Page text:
When it comes to railroad crossings, those who look and listen, live.
Residents are encouraged to practice railroad safety, after a man, who was allegedly driving under the influence, hit a railroad crossing last week.
Georgia ranked sixth in a list of states with the most highway-rail grade crossing collisions, with 89 collisions in 2011, according to the Operation Lifesaver website.
Operation Lifesaver is a non-profit organization aimed at the prevention of collisions, injuries and fatalities on and around railroad tracks and highway-rail grade crossings.
According to Operation Lifesaver, the force of a 30-car freight train hitting a car is the same as the force of a car crushing an aluminum soda can. For this reason, driving around lowered gates, and trying to beat the train, is both illegal and deadly.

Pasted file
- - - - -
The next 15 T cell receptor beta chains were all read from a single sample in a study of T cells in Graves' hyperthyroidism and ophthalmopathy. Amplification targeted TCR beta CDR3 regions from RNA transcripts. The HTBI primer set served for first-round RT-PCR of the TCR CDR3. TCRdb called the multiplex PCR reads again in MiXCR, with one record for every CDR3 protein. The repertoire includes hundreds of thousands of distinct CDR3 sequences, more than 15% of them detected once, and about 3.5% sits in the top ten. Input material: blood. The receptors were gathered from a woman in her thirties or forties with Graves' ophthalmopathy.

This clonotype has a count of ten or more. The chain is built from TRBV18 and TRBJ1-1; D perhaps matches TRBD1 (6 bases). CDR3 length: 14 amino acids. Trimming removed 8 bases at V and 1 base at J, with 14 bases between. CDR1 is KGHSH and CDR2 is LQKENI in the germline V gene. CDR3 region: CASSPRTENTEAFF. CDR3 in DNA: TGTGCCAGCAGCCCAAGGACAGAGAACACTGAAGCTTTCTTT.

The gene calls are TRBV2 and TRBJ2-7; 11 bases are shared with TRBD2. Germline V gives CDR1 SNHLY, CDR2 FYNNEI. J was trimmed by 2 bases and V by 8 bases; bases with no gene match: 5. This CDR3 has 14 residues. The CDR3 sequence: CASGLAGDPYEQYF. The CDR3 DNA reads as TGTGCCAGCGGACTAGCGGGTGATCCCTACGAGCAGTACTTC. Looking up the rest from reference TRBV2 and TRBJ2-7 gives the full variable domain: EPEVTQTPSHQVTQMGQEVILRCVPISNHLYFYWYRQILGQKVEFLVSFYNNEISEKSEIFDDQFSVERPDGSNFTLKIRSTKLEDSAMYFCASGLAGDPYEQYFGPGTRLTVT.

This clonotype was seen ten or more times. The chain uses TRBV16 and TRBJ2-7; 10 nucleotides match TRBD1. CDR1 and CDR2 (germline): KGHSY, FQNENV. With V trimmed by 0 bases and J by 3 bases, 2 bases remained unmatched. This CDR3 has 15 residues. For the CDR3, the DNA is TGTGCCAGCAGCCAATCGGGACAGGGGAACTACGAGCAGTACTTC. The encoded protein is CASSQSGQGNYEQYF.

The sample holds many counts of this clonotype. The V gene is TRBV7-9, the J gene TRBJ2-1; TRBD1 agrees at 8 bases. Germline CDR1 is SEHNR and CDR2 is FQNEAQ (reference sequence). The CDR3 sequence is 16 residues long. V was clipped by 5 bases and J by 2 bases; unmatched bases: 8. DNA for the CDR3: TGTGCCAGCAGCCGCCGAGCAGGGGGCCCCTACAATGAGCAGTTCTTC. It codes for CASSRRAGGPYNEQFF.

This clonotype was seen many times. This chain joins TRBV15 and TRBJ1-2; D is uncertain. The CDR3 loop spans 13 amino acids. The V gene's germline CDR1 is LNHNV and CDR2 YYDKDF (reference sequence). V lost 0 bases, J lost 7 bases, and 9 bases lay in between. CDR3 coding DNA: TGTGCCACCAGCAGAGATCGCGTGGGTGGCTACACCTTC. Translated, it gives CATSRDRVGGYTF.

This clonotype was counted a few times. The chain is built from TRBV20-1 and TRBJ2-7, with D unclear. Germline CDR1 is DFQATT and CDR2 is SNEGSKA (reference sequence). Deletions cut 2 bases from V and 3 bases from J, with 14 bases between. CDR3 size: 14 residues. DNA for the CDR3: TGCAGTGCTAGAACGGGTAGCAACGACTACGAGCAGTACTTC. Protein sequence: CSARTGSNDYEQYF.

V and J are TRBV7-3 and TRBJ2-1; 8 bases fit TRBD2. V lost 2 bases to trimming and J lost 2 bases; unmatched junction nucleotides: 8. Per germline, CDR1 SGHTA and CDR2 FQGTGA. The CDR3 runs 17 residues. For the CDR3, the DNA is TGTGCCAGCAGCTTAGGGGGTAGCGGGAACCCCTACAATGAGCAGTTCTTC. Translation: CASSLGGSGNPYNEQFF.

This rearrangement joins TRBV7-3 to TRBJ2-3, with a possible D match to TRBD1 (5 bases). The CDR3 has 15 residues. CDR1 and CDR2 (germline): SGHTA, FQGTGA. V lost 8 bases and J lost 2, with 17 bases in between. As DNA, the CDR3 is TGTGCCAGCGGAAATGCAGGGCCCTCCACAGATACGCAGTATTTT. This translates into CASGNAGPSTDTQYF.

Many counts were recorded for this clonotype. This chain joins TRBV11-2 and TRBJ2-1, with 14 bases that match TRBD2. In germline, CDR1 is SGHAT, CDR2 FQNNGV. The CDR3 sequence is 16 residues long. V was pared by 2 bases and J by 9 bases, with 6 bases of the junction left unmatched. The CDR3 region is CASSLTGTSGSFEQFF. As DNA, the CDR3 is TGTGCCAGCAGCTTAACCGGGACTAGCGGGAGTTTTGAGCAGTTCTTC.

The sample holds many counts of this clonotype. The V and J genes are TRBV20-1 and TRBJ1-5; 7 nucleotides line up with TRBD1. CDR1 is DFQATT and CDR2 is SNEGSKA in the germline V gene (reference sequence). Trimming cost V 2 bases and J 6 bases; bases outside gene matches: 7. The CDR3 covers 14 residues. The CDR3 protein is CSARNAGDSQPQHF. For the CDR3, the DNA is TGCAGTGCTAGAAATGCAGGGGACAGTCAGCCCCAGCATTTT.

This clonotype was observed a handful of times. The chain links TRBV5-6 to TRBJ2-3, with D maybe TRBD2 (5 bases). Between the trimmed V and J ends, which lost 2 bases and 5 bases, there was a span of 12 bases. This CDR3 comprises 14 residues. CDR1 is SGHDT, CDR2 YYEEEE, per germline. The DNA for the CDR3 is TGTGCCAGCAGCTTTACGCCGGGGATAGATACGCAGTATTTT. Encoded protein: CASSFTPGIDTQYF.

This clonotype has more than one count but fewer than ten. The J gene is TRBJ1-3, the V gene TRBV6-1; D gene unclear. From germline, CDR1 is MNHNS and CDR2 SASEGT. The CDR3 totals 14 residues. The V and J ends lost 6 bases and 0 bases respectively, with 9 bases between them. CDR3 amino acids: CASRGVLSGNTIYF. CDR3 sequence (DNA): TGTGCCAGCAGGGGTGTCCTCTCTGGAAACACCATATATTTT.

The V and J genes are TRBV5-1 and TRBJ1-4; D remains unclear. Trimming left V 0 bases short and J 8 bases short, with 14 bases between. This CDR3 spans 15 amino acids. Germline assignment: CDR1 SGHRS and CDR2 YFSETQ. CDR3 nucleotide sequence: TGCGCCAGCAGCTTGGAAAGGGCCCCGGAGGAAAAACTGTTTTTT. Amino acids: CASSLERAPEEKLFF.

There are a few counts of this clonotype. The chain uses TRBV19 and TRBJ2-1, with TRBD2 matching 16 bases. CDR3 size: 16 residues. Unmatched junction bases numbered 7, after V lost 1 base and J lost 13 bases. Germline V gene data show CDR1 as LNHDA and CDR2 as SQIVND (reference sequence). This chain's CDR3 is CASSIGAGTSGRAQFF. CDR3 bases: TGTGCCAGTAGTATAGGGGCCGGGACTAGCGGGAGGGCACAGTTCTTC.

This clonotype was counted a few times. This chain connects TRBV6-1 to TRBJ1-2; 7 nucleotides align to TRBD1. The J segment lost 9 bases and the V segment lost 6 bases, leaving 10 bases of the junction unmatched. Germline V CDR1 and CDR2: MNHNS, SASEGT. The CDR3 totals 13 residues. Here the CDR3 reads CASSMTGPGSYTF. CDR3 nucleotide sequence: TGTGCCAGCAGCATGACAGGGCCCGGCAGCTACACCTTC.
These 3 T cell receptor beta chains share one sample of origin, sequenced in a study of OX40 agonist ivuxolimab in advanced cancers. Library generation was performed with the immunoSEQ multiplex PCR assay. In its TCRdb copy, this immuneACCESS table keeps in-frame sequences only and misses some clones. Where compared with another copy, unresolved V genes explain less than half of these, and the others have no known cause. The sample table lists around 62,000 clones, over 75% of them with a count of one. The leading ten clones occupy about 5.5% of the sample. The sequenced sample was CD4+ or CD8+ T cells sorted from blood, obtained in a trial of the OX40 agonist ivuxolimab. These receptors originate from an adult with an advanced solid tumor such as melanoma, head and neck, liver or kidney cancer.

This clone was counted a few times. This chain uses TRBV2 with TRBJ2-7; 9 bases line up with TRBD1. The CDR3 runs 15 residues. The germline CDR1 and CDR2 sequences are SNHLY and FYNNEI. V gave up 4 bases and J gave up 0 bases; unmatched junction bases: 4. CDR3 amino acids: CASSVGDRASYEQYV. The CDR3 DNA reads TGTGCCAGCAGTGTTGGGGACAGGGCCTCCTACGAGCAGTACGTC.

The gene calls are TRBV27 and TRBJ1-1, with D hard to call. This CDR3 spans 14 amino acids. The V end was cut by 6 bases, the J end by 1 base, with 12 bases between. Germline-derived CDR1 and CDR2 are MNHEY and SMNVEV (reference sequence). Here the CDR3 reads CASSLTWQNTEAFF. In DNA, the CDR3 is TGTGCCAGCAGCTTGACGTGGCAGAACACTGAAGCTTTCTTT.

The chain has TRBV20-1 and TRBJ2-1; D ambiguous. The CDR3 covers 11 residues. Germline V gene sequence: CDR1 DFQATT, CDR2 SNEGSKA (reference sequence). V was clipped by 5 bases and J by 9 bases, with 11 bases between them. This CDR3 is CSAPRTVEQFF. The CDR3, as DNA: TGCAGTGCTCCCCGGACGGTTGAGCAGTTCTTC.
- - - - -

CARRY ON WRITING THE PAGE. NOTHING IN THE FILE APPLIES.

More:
“Even if you tie, the train wins,” Officer Wesley Engle of the LaGrange Police Department said.
Drivers in a hurry, he said, can almost always find an alternate route when stopped by a passing train. Drivers on South Greenwood, for example, can go around the train via Shorts Street.
“Sometimes it’s quicker to wait right there,” Engle said. “A few minutes isn’t much when it comes to your life, your property or endangering someone else.
Unless crossing over the railroad, he said, it’s best not to be near it at all. Walking alongside a railroad is a form of criminal trespassing, which often leads to prosecution from railroad companies.
Engle also recommends that residents look both ways after a train has passed, in case another is coming from the opposite direction.
“Always expect a train,” he said. “This is machinery, so anything can happen.”
For more information on Operation Lifesaver, visit www.oli.org.